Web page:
Monday, February 23, 2015
Sam Quinones is an author and journalist who lives and works in Los Angeles. He spent many years with the Los Angeles Times, and has done some of his best work since leaving the organization, including recent pieces in the New York Times, National Geographic, and Pacific Standard magazine. The author of several books, including the forthcoming Dreamland: The True Tale of America’s Opiate Epidemic, he is also the originator of the Tell Your True Tale workshop which we have featured here on L.A. Taco (here, and here). Sam is a nationally known as an expert on gangs in Los Angeles, and we wanted to get some basic information that could be useful for all Angeleños…
You recently said that the Mexican Mafia is something all Angelenos should know about. What are some basics that you can share with our readers?
That’s a big topic. Basically, the Eme is perhaps an enormously important institution in the lives of people who live in Latino barrios across Southern California. It is so because two decades ago it began organizing, from prisons and county jail, the Latino gang members on the streets, ordering them to tax drug dealers in their areas and funnel part of the profits to whatever Eme member controlled the gang’s area, or his associates or family members.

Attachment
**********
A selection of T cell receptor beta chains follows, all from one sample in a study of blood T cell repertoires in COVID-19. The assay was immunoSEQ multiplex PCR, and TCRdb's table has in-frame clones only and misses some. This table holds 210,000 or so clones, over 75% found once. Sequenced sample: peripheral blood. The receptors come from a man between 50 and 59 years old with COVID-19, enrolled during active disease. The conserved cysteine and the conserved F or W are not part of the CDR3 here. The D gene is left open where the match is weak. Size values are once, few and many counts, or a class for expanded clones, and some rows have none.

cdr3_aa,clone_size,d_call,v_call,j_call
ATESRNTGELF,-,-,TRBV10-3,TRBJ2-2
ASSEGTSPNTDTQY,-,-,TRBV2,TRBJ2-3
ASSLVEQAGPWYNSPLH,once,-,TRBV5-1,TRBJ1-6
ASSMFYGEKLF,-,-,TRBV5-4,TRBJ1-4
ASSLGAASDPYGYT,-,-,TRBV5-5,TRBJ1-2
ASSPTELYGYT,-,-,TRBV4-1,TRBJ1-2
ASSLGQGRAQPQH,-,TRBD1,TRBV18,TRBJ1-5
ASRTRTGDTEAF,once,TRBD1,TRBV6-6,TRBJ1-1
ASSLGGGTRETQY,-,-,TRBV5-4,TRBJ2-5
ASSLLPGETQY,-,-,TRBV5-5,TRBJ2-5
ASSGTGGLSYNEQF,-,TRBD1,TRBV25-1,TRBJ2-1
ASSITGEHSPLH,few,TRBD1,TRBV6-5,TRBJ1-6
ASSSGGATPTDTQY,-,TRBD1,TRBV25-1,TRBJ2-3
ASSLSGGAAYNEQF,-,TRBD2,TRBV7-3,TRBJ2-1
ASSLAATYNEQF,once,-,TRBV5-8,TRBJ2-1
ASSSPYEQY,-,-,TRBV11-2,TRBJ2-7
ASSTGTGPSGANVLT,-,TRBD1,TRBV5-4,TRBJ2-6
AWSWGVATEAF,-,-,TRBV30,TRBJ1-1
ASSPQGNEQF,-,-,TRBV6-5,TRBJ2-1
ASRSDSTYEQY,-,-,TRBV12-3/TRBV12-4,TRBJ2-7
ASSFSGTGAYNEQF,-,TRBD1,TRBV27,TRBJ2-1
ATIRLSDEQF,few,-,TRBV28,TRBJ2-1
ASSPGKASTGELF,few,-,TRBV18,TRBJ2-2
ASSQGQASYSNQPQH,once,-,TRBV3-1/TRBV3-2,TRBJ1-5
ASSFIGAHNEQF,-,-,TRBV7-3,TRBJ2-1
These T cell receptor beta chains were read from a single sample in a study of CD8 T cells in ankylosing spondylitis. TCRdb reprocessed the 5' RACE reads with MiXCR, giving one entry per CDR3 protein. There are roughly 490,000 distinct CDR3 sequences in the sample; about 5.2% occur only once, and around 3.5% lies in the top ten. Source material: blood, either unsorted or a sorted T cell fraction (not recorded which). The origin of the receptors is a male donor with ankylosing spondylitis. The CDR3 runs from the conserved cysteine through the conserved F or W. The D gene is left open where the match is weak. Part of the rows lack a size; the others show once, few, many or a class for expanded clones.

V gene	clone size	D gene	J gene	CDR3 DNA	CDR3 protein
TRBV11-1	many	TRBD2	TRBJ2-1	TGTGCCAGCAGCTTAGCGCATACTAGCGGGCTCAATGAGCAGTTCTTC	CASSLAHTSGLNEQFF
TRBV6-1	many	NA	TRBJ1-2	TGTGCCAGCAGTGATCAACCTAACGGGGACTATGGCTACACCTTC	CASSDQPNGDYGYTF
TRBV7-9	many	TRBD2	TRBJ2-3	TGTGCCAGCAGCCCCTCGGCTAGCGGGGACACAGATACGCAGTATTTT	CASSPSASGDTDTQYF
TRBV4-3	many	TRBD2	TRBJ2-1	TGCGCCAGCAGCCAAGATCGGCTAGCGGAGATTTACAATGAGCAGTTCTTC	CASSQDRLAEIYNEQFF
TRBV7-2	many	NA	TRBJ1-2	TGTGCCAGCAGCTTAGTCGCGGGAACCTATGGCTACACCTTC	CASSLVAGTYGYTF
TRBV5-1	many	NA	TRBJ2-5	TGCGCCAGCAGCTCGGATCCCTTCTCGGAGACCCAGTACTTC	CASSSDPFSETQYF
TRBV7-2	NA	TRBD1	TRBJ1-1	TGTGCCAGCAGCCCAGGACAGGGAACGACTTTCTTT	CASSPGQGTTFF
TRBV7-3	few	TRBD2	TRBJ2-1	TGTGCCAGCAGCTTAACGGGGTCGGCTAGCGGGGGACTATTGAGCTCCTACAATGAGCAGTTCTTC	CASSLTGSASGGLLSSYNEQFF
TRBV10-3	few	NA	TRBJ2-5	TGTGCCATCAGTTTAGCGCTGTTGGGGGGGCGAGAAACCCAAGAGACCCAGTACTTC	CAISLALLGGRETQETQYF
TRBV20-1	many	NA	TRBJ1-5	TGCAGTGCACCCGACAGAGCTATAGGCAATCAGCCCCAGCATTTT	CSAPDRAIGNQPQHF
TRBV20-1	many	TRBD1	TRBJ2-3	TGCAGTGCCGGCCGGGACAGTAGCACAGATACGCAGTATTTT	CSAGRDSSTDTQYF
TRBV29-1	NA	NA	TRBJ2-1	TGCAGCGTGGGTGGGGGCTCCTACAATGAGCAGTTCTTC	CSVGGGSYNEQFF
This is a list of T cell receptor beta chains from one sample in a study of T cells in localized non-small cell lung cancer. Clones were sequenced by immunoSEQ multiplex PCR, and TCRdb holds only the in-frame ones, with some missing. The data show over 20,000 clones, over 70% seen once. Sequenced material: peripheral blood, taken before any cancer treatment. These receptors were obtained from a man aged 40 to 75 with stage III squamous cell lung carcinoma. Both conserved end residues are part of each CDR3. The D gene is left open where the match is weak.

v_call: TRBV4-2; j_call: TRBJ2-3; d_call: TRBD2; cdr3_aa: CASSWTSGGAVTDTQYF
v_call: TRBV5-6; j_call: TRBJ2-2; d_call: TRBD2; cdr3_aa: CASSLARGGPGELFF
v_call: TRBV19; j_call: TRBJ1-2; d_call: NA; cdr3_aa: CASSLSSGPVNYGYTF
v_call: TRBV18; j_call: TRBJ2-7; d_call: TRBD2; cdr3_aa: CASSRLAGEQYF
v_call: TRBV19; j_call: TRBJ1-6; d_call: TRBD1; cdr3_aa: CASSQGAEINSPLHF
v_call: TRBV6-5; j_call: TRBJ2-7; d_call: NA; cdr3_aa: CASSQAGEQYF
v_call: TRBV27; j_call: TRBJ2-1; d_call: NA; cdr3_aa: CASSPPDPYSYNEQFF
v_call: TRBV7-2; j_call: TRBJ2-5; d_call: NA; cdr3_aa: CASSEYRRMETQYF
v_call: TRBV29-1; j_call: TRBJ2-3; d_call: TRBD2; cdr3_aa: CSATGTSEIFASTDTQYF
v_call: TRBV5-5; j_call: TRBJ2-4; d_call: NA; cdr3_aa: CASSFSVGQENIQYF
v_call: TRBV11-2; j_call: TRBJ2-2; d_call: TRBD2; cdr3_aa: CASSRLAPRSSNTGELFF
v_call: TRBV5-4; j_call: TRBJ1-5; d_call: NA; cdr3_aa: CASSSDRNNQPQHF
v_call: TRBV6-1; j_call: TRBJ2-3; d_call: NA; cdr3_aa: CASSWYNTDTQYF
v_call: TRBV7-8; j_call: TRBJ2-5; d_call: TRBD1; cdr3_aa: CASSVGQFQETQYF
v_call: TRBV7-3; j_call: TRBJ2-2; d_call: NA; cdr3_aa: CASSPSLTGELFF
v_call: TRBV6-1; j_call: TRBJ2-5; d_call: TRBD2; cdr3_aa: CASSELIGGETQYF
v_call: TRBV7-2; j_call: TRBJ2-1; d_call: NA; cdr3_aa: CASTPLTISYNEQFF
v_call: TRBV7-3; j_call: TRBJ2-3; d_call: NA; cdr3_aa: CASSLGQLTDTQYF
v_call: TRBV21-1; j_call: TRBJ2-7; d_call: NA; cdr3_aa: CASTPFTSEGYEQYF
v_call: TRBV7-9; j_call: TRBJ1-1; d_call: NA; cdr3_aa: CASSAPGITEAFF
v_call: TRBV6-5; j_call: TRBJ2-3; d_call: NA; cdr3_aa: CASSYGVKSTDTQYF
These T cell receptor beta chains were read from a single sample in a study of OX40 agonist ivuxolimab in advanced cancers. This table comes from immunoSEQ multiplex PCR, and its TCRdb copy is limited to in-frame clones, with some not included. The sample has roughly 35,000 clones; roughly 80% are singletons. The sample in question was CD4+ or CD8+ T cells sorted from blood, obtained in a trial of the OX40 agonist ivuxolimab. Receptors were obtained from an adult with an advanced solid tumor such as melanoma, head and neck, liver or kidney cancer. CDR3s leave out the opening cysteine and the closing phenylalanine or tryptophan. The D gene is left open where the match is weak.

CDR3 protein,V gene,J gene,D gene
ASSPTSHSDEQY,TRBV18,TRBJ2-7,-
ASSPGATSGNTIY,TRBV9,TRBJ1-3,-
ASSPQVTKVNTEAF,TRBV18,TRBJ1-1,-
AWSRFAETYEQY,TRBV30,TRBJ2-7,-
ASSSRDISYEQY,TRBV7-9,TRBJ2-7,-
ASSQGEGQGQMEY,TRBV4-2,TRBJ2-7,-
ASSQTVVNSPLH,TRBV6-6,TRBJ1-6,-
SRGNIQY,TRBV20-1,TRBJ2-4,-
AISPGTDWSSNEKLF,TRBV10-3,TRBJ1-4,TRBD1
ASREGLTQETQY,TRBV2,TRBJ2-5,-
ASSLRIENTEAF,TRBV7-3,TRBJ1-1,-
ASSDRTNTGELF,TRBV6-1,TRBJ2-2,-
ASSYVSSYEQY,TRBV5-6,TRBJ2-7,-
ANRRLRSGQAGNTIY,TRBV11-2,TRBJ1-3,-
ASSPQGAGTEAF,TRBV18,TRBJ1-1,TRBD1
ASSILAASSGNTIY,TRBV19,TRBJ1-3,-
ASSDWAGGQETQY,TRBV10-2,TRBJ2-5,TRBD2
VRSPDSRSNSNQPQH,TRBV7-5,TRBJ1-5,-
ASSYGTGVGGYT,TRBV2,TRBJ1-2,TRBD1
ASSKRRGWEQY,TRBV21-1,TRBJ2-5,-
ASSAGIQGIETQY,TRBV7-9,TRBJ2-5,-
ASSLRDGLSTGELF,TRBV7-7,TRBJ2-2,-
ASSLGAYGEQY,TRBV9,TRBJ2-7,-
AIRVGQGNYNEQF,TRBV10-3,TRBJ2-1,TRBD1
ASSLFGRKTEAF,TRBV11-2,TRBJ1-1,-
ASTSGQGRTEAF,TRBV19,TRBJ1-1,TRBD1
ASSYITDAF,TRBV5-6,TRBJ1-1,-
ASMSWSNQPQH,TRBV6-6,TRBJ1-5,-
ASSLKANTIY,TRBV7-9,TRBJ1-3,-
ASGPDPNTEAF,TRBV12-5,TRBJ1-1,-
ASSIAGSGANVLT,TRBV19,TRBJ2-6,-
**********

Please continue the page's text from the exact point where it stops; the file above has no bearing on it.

This new system was instituted by one or two, then copied by many other Mexican Mafia members. The taxation system transformed a prison gang into a mafia on the streets. It transformed local neighborhood gang members from guys who strictly were about controlling their turf into guys far more interested in making money and acquiring power.
The local Eme member, from his cell in Pelican Bay or Corcoran maximum security, could in broad terms control things on the street, ordering a gang to kill its own members, which is something that never happened before. They also have ordered some gangs to tax certain businesses that have nothing to do with drug sales but are on the edge of legality – like ice cream and fruit vendors, cantinas and bar operators.
Some Eme members have ordered what amounts to crime waves in their areas. Many have let it be known that they didn’t want blacks operating in their territories, leading gangs to go on ethnic cleansing crusades for a several years. (Continued)